Minimum Spanning Trees Algorithms and 18.304 Presentation Outline 1 Graph Terminology Minimum Spanning Trees 2 3 Outline Graph Terminology Minimum Spanning Trees 1 Graph Terminology Minimum Spanning Trees

### Basic Notions on Graphs. Planar Graphs and Vertex Colourings. Joe Ryan. Presented by

Basic Notions on Graphs Planar Graphs and Vertex Colourings Presented by Joe Ryan School of Electrical Engineering and Computer Science University of Newcastle, Australia Planar graphs Graphs may be drawn

### Outline. NP-completeness. When is a problem easy? When is a problem hard? Today. Euler Circuits

Outline NP-completeness Examples of Easy vs. Hard problems Euler circuit vs. Hamiltonian circuit Shortest Path vs. Longest Path 2-pairs sum vs. general Subset Sum Reducing one problem to another Clique

### CMSC 451: Graph Properties, DFS, BFS, etc.

CMSC 451: Graph Properties, DFS, BFS, etc. Slides By: Carl Kingsford Department of Computer Science University of Maryland, College Park Based on Chapter 3 of Algorithm Design by Kleinberg & Tardos. Graphs

### Class One: Degree Sequences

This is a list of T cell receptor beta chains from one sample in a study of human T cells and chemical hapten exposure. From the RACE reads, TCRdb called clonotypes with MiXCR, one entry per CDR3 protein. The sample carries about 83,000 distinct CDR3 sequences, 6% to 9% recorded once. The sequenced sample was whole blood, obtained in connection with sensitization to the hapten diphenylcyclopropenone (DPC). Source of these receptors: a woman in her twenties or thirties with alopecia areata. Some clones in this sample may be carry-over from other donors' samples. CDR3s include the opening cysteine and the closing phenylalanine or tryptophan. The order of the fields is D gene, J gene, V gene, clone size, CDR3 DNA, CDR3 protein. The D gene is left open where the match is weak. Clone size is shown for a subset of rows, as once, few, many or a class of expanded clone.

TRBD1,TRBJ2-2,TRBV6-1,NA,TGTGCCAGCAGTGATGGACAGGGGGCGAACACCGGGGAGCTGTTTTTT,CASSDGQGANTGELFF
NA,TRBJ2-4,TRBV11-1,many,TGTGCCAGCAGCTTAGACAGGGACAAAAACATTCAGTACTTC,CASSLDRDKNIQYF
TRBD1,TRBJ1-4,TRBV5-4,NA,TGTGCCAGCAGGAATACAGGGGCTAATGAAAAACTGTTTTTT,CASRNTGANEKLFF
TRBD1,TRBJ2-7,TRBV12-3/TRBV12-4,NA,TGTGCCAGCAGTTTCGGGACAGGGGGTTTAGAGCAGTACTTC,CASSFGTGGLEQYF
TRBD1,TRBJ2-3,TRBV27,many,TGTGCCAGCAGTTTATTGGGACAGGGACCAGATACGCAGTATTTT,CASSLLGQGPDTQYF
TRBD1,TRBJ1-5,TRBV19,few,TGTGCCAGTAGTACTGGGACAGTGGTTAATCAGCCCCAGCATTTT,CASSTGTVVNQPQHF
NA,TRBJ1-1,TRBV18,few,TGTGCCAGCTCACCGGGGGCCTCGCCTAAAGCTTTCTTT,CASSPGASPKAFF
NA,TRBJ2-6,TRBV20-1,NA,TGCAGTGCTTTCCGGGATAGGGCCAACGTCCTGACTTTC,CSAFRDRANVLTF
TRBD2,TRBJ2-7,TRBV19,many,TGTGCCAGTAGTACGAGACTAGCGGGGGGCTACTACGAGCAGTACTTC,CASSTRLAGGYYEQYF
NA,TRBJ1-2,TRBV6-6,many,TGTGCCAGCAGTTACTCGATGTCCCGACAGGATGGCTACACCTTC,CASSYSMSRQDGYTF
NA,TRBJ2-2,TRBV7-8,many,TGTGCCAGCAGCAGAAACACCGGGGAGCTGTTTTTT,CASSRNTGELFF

Class One: Degree Sequences For our purposes a graph is a just a bunch of points, called vertices, together with lines or curves, called edges, joining certain pairs of vertices. Three small examples of

### 2.3 Scheduling jobs on identical parallel machines

2.3 Scheduling jobs on identical parallel machines There are jobs to be processed, and there are identical machines (running in parallel) to which each job may be assigned Each job = 1,,, must be processed

### IE 680 Special Topics in Production Systems: Networks, Routing and Logistics*

IE 680 Special Topics in Production Systems: Networks, Routing and Logistics* Rakesh Nagi Department of Industrial Engineering University at Buffalo (SUNY) *Lecture notes from Network Flows by Ahuja, Magnanti

### Graph Theory Problems and Solutions

raph Theory Problems and Solutions Tom Davis tomrdavis@earthlink.net http://www.geometer.org/mathcircles November, 005 Problems. Prove that the sum of the degrees of the vertices of any finite graph is

### Trees and Fundamental Circuits